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Recollections

These friends of Cigar Aficionado were there at the beginning in 1992, and they are still working with cigars today.
From the Print Edition:
Cigar Aficionado's 20th Anniversary, September/October 2012

When Cigar Aficionado was launched in 1992, the premium hand-rolled cigar business was in the midst of a slow decline that had lasted for more than 20 years. Since then, the industry has been through a boom, the end of a fad, a slow stabilization and then the start of a long period of sustained growth that has created a vibrant culture built around the enjoyment of a great cigar.

The contributors to this section represent the veterans who’ve been with us through the entire saga. Some are manufacturers. Some are growers. Some are retailers. There are many, many others who have come and gone. And, there are a few, mostly outside the United States, who aren’t represented here. But we chose these people with great care and thought, as well as a real appreciation for their support over the years.

Ricardo Alarcón

As president of Cuba’s National Assembly for the last 19 years, Ricardo Alarcón has seen the shift in attitudes in smoking cigars inside his own country. But cigars are his constant companions. It’s been that way for 60 years. “The first cigar I smoked was a Bauza,” he says. The 75-year-old government official says he laments the widespread restrictions on smoking and recalls that there were days when diplomatic receptions included cigar smoking, but not anymore. One of his favorite stories occurred in Canada, when a Cuban friend of his commented that he couldn’t believe the number of streetwalkers lurking outside buildings. He had to tell him that they were not prostitutes, but smokers who had been banished to the sidewalks to smoke. To this day, he is a lover of a great cigar, as he smoked throughout a recent interview. He says he loves to have friends who smoke over to his house to share cigars and a good Scotch. Alarcón also is virtually the last high-ranking Cuban government official who attends every Festival de Habanos, the big annual cigar event in Havana. “I always find those events very interesting to talk with people about cigars.” —Gordon D. Mott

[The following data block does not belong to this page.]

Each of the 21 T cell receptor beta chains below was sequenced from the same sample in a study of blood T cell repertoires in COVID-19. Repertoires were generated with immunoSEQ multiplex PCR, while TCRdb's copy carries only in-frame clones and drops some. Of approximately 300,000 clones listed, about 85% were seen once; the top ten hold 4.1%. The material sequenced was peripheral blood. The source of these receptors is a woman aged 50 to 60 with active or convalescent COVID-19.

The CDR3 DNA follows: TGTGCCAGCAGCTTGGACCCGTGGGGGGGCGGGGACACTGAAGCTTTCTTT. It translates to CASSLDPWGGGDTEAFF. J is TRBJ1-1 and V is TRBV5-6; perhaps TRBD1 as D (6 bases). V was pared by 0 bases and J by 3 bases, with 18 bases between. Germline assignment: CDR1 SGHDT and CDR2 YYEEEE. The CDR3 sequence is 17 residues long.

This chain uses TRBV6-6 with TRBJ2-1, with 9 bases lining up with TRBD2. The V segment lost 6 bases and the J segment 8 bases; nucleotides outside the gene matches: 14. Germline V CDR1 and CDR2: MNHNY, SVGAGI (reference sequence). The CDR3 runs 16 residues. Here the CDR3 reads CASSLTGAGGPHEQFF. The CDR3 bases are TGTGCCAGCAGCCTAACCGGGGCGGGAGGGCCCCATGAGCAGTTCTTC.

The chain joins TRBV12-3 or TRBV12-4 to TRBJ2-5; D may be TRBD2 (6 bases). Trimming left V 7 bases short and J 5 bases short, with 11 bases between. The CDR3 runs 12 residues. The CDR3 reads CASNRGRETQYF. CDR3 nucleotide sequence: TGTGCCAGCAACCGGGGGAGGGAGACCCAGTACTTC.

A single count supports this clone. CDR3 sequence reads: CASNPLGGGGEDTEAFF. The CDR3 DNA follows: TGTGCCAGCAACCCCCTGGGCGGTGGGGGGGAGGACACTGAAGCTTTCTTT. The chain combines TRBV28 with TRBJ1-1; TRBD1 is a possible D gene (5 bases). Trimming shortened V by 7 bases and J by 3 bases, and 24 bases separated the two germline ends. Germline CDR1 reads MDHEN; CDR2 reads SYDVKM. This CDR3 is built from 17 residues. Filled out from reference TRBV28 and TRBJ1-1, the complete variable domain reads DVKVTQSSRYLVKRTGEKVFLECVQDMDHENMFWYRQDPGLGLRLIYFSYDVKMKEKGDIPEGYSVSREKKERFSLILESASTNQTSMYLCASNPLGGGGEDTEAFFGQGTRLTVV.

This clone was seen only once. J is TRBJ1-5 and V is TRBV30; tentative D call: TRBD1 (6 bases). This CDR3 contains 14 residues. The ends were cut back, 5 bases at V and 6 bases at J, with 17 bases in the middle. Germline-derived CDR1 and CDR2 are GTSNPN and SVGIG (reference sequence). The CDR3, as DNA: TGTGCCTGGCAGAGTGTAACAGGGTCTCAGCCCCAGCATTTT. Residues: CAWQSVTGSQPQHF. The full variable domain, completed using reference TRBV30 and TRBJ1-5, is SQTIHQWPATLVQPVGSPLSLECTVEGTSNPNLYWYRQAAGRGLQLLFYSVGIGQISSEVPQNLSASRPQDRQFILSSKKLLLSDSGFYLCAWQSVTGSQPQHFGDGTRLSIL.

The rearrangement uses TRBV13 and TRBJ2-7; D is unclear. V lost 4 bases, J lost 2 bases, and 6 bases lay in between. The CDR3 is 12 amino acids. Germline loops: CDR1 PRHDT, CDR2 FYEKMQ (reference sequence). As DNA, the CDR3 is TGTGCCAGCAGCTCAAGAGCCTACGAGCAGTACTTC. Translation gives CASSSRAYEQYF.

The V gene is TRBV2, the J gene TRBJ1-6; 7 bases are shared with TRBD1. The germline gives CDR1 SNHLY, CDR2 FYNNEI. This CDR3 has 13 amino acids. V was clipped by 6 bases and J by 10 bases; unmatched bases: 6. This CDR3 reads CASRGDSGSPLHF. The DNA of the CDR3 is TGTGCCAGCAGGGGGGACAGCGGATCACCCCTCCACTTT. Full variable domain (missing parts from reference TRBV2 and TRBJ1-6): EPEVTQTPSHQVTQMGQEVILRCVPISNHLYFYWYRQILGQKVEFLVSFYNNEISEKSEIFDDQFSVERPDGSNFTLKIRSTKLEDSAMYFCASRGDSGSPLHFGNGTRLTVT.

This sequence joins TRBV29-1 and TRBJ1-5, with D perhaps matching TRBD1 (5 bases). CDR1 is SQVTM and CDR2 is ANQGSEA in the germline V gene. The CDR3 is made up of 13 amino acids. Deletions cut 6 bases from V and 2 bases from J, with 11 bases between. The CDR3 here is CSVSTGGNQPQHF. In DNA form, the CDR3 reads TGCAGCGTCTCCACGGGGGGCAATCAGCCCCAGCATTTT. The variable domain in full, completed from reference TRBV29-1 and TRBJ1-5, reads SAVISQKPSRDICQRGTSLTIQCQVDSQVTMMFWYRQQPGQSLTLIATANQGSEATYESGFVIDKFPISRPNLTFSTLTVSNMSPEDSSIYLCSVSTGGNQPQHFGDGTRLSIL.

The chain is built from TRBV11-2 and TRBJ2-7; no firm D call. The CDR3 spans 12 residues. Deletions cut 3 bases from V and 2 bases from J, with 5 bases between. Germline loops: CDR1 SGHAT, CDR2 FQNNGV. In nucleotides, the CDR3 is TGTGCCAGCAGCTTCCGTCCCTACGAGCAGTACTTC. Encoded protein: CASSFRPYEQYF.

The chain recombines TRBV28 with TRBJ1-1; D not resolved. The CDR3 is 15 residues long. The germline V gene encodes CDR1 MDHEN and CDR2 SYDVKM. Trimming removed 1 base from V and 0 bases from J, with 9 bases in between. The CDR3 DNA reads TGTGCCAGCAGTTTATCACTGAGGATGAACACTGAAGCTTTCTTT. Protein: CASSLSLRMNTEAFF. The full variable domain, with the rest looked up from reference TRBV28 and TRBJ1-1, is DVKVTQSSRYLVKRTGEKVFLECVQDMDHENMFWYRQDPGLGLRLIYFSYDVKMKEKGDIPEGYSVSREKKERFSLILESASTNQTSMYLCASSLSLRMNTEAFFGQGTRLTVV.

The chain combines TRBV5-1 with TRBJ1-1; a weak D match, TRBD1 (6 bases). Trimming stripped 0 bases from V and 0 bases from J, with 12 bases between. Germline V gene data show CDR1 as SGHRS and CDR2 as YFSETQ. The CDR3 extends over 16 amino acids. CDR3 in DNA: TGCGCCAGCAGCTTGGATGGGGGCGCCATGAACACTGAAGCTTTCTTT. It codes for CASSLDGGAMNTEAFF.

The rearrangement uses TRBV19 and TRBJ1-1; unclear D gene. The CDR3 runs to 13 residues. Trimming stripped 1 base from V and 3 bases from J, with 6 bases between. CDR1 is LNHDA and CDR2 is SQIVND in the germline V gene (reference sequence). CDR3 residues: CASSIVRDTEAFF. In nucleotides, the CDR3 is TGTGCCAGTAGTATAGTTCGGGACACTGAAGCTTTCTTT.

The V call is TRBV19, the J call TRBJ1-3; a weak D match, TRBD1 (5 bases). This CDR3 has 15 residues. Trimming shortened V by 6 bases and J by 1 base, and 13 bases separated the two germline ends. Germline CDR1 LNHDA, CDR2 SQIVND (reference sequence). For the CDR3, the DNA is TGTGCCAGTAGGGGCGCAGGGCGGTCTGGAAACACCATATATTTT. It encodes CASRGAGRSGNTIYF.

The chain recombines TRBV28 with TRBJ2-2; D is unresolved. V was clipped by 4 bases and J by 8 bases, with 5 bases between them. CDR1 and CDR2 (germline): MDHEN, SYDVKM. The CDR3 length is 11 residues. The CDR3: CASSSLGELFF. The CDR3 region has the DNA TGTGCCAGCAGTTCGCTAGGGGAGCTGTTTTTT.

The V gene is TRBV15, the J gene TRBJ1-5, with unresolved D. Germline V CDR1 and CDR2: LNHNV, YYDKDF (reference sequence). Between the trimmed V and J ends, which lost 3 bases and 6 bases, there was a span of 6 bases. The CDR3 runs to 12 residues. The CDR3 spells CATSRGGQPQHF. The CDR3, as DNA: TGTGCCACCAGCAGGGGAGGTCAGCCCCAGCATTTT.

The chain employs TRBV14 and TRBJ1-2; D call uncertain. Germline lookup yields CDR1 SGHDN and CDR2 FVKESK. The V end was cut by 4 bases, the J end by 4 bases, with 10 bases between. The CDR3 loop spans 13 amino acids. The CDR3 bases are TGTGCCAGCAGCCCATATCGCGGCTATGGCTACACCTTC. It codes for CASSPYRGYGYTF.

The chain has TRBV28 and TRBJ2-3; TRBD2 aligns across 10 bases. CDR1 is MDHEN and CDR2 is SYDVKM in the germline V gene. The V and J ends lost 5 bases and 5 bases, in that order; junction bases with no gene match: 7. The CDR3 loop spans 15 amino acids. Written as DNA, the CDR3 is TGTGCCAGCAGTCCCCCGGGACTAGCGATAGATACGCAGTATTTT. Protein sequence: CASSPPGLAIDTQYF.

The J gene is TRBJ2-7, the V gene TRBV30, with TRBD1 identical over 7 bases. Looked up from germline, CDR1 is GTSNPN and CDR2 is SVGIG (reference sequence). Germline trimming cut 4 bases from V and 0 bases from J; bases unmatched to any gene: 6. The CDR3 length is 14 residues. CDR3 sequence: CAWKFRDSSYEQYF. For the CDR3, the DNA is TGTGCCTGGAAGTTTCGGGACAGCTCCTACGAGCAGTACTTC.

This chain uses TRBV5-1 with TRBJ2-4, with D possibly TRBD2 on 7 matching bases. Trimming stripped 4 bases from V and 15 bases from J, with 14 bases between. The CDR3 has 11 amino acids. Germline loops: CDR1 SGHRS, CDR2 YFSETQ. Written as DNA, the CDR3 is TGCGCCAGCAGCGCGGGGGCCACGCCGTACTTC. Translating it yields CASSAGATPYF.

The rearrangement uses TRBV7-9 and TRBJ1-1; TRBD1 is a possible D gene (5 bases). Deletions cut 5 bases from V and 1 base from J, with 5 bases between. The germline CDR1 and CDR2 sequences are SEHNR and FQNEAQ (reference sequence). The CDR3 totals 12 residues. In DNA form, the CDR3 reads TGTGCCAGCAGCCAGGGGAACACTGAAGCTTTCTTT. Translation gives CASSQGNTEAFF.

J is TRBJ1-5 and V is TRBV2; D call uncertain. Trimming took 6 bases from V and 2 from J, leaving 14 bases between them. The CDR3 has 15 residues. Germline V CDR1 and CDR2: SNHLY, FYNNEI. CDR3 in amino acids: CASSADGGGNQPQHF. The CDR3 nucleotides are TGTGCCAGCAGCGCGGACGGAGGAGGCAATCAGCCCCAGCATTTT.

David Berkebile

David Berkebile has worked around cigars for 48 years, but he wasn’t always an expert. “It was mostly a pipe business when I started. When I opened up I had very few cigars, didn’t know much about them,” says the owner of Washington, D.C.’s, Georgetown Tobacco. At the time that he opened, pipes made up half of  his business, but now that’s dipped to 10 percent. Cigar sales have dominated. Berkebile has seen a dramatic change in the role of the cigar shop owner in the past 20 years. “The real growth is in cigar lounges. People that get in the cigar industry today better be a restaurateur.” Instead of simply purchasing a cigar and leaving, people tend to buy and linger, as there are fewer places to smoke. And as antismoking legislation has grown in recent years, Berkebile has seen the cigar industry gather together on the political front, quite unlike in the past. “In the old days, we couldn’t find a handful of people to go to Washington,” he says. —David Savona

Curt Diebel

“If you take my best 12 months, from July 1995 through June 1996, I literally doubled my business every month,” says Curt Diebel, the owner of Diebel’s Sportsman’s Gallery in Kansas City, Missouri, adding that he resorted to hiding his inventory so he could save cigars for regulars. The irony is he had previously closed two stores in the four-store family operation he joined in 1975, diversifying into gifts and dropping the word “tobacconist” to entice customers who wouldn’t normally venture into a cigar store. “All of a sudden, ’92, ’94 comes around, and I say I’m the dumbest guy in the world—I don’t have ‘cigars’ in my name,” says Diebel with a laugh. No matter—customers came in droves. Sales are far more relaxed now, and while they aren’t booming, they are steady. “The base that grew out of the boom never really eroded,” he says. —D.S.

José Abel Expósito Díaz

José Abel Expósito Díaz has seen a steady stream of celebrities visit the cozy, low-ceilinged, wood-paneled VIP lounge since he started in 1993 at the Partagás Factory store, a shop that he’s managed since 1995. He remembers Jack Nicholson coming in to smoke four days in a row during one trip to Havana. Gerard Depardieu spent a New Year’s Eve day in the lounge and kept buying cigars to win the prize for the biggest purchase of the day. He remembers his biggest single sale on January 16th, 1998—$132,000 worth of cigars. But he says his most memorable moment in the cigar business came in 1999 when he was given the Habanos Man of the Year award for Commerce. Cuban President Fidel Castro was present for the gala dinner at the Festival de Habanos. “It was very emotional for me,” says Abel, as he is known. “I’m not famous though. Cigars are what are famous.” —G.D.M


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